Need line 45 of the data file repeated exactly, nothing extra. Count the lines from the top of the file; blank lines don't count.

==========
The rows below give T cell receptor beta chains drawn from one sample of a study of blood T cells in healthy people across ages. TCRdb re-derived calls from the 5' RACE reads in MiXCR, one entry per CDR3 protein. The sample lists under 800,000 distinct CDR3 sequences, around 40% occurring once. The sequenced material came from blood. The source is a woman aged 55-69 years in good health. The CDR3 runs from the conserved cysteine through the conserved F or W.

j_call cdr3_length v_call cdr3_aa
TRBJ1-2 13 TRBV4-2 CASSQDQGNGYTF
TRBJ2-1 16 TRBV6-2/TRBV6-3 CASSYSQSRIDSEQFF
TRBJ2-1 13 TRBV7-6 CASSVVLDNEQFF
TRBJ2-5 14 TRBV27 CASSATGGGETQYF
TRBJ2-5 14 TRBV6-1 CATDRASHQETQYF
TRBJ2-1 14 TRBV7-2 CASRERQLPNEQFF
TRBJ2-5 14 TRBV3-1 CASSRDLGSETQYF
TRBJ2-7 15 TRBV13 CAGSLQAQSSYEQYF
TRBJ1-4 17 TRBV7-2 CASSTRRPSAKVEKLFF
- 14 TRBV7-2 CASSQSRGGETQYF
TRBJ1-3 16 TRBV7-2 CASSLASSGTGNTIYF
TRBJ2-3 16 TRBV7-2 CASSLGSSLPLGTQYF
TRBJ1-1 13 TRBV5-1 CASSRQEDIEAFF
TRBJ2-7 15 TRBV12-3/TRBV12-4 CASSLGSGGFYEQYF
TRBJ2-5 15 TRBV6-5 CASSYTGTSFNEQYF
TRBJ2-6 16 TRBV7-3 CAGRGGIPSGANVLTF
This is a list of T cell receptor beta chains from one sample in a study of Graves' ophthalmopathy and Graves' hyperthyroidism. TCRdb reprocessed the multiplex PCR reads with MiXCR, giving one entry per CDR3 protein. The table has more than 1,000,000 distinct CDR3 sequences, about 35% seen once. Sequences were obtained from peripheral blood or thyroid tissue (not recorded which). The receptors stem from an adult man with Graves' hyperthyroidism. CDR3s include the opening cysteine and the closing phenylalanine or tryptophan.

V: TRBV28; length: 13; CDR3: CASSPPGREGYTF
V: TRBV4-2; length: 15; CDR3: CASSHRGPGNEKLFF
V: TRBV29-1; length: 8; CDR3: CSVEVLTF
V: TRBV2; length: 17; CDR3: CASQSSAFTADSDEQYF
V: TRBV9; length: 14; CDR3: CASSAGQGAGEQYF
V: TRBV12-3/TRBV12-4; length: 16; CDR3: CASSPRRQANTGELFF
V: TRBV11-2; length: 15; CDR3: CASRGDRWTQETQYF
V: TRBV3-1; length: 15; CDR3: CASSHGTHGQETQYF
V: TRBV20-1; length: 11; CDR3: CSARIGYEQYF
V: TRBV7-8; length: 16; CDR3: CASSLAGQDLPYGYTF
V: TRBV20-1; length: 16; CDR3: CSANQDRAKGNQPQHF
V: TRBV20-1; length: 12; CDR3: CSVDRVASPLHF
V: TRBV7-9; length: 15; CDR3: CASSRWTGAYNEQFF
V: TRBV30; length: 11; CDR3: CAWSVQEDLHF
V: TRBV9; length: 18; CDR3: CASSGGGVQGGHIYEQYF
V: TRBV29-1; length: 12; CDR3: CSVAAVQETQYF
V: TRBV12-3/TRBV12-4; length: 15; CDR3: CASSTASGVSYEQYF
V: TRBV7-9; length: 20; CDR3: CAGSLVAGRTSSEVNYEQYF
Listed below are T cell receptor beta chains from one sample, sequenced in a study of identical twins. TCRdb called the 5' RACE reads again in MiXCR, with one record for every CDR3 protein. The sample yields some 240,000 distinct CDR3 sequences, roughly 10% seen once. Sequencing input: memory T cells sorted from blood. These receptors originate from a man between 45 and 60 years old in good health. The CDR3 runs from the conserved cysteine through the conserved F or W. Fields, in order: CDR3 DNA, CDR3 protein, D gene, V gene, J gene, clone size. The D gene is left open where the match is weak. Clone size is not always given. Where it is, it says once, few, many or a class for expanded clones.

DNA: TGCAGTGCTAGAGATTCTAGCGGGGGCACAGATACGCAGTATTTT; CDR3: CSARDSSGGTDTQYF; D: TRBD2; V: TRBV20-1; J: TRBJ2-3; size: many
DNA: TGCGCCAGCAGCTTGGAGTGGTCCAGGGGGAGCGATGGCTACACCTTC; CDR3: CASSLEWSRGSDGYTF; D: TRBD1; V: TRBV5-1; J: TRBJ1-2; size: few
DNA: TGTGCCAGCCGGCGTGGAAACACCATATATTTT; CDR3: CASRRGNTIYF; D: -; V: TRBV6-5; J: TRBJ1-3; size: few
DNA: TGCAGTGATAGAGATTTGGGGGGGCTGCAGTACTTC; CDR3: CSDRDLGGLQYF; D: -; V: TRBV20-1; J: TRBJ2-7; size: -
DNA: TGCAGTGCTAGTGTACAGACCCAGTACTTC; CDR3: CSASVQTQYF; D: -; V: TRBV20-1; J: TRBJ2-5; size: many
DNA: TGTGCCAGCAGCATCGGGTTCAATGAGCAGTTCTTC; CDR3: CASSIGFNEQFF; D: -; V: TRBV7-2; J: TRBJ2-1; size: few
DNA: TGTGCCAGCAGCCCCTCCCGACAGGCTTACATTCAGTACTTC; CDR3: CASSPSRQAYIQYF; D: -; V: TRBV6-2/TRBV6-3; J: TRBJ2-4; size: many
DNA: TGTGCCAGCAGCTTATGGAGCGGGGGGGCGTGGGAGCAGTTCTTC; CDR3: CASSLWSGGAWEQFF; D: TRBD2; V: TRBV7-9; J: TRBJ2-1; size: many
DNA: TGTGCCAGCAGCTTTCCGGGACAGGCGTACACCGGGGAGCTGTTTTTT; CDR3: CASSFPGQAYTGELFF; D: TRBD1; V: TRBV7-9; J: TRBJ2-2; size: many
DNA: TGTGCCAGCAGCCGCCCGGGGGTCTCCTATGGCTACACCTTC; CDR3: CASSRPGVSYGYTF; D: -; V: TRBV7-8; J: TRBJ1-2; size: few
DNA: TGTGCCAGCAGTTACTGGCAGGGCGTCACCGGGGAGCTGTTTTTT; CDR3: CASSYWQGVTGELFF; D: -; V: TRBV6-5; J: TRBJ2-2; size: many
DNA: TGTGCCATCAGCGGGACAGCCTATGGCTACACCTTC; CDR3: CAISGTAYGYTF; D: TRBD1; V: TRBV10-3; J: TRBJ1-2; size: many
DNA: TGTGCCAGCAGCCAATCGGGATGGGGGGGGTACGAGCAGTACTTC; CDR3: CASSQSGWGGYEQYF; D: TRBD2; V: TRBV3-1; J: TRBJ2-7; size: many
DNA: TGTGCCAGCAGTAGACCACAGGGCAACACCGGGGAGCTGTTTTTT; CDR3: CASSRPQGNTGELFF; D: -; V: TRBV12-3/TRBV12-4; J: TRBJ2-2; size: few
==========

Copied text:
DNA: TGTGCCAGCAGCCCCTCCCGACAGGCTTACATTCAGTACTTC; CDR3: CASSPSRQAYIQYF; D: -; V: TRBV6-2/TRBV6-3; J: TRBJ2-4; size: many